The recent Employment Appeal Tribunal (“EAT”) case of Donelien v Liberata UK Ltd confirms that employers must demonstrate they have taken ‘reasonable steps’ to establish whether they consider an employee is disabled.
This means that it is not necessary to explore every conceivable avenue to avoid having constructive knowledge of disability. However, the case emphasises that it will not suffice to simply accept a medical professional’s opinion without more information.
In this case, the Claimant was dismissed after a high number of short term absences and failure to comply with the employer’s sickness absence process. The Claimant had been uncooperative throughout. She argued that that employer had failed to make reasonable adjustments.
The employer relied in part on a flawed occupational health report when concluding that the employee was not disabled. It also held return to work meetings with the Claimant, engaged in discussions with her about her absences and reviewed the correspondence from her GP.
As a consequence, the employer made no adjustments, even though discrepancies in the report warranted further investigation.
The EAT took into account these wider investigations and held that, when viewed as a whole, the employer had taken sufficient steps to avoid having constructive knowledge of the employee’s disability.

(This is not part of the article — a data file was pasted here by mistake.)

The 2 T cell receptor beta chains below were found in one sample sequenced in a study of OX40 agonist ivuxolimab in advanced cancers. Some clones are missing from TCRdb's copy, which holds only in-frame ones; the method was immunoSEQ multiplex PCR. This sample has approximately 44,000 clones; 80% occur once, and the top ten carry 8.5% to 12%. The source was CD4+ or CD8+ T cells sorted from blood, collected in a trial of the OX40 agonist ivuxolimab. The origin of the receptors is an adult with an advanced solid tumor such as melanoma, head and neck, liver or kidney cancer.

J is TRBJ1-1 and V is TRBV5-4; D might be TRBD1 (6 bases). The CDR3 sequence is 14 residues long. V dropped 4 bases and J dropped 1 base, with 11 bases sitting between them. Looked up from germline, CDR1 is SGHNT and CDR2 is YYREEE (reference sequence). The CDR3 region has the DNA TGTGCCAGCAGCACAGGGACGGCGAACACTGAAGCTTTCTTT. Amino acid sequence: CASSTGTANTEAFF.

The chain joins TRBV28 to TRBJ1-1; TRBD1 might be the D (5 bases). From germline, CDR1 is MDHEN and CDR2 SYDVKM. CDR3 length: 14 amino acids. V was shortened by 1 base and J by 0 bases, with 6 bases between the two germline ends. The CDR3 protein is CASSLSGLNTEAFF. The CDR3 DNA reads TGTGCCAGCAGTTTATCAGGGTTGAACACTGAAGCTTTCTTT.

Disability and reasonable adjustments
An employee will be disabled if they have a physical or mental impairment which has a substantial adverse effect on their normal day-to-day activities, which lasts (or is likely to last) more than 12 months.
In order to trigger the duty to make reasonable adjustments, the employer must have either actual or constructive knowledge of the disability.
Reasonable adjustments will need to be made if an employer’s provision, criterion or practice puts an employee at a substantial disadvantage in comparison to a non-disabled employee.
Reasonable steps to avoid constructive knowledge
Donelien reconfirms that an employer should do all that is reasonable to find out about the nature of the health problems of an employee, the impact on them and any likely prognosis before deciding if they are likely to be disabled or not.
Employers should therefore take into account information including occupational health and other medical reports and engage with employees about their medical conditions, including holding return to work meetings.
It is important that an employer forms its own judgment on whether or not an employee is disabled. It cannot simply say it accepted the findings of a medical adviser without showing it properly considered and formed its own independent view.
The EAT in Donelien relied on the previous Court of Appeal case of Gallop v Newport City, which held that an employer cannot leave a decision as to whether an employee is disabled purely to the opinion of a medical advisor. In Gallop, the Court held that an Employment Tribunal was incorrect to find that an employer could not reasonably have been expected to know that an employee suffering from stress-related symptoms was disabled, when relying solely on an occupational health report. Consequentially, it was found that the employer had not done enough to avoid having constructive knowledge.
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